As acute stroke therapies have developed, the context in which stroke care is provided has become more important. Creating and maintaining the organization of stroke care within a region or even a hospital requires much commitment and effort. High-quality stroke care requires coordination and communication between multiple stakeholders in the prehospital and in-hospital settings in what the American Heart Association (AHA) and American Stroke Association (ASA) term the “stroke chain of survival” (Table 14.1).
It is never too early to begin to educate the patient and family about lifestyle changes and medical treatments to prevent another stroke. These need to be reinforced throughout the hospital and rehabilitation stay, and in the outpatient stroke clinic.
After a major stroke, both the family and the patient go through a grief reaction that at first includes denial and disbelief, and sometimes anger. In particular, the need to insert a PEG is often a crisis point when the family finally comes to terms with the severe disability and prolonged recovery that lies ahead. At this stage, which is usually when the patient is in the acute stroke unit, mainly supportive measures are indicated.
In this chapter, we discuss mainly secondary prevention for stroke, although many of the measures, especially control of risk factors and lifestyle changes such as not smoking, controlling blood pressure, etc., are also important measures to avoid a first stroke.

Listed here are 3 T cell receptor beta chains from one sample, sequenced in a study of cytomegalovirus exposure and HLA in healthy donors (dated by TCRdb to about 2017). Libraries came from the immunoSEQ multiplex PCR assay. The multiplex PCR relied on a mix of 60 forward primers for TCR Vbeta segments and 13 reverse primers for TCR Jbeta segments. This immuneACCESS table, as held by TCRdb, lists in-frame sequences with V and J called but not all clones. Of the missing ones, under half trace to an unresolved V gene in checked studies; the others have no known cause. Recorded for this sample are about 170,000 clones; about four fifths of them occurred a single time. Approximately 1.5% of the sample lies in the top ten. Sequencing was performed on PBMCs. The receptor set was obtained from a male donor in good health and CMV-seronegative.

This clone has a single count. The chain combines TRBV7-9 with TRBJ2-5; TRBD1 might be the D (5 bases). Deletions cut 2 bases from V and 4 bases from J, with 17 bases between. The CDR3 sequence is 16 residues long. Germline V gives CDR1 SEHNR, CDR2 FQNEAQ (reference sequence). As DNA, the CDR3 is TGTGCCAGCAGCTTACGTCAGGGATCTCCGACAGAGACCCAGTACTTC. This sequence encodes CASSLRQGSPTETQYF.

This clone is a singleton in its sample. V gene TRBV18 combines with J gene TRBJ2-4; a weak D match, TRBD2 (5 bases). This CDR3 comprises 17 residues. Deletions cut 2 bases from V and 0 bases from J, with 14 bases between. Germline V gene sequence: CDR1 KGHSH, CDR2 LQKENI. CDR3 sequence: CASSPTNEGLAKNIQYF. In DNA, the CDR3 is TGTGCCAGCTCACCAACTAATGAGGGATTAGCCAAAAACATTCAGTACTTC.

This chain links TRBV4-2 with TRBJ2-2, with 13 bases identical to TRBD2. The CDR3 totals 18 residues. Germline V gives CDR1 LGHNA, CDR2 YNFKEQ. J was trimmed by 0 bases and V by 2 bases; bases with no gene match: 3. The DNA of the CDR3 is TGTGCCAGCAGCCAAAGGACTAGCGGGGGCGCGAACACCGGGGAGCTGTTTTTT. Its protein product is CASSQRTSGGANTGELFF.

Initially, we discuss a tailored diagnostic work-up, then general measures for secondary prevention of ischemic stroke, and finally recommendations for specific conditions that are associated with a high risk of recurrent stroke.
The following initial measures apply to all stroke patients. They are necessary to stabilize and assess the patient, and prepare for definitive therapy. All current and, probably, future stroke therapies for both ischemic and hemorrhagic stroke are best implemented as fast as possible, so these things need to be done quickly. This is the general order to do things, but in reality, in order to speed the process, these measures are usually dealt with simultaneously. They are best addressed in the ED, where urgent care pathways for stroke should be established and part of the routine (see Chapter 14).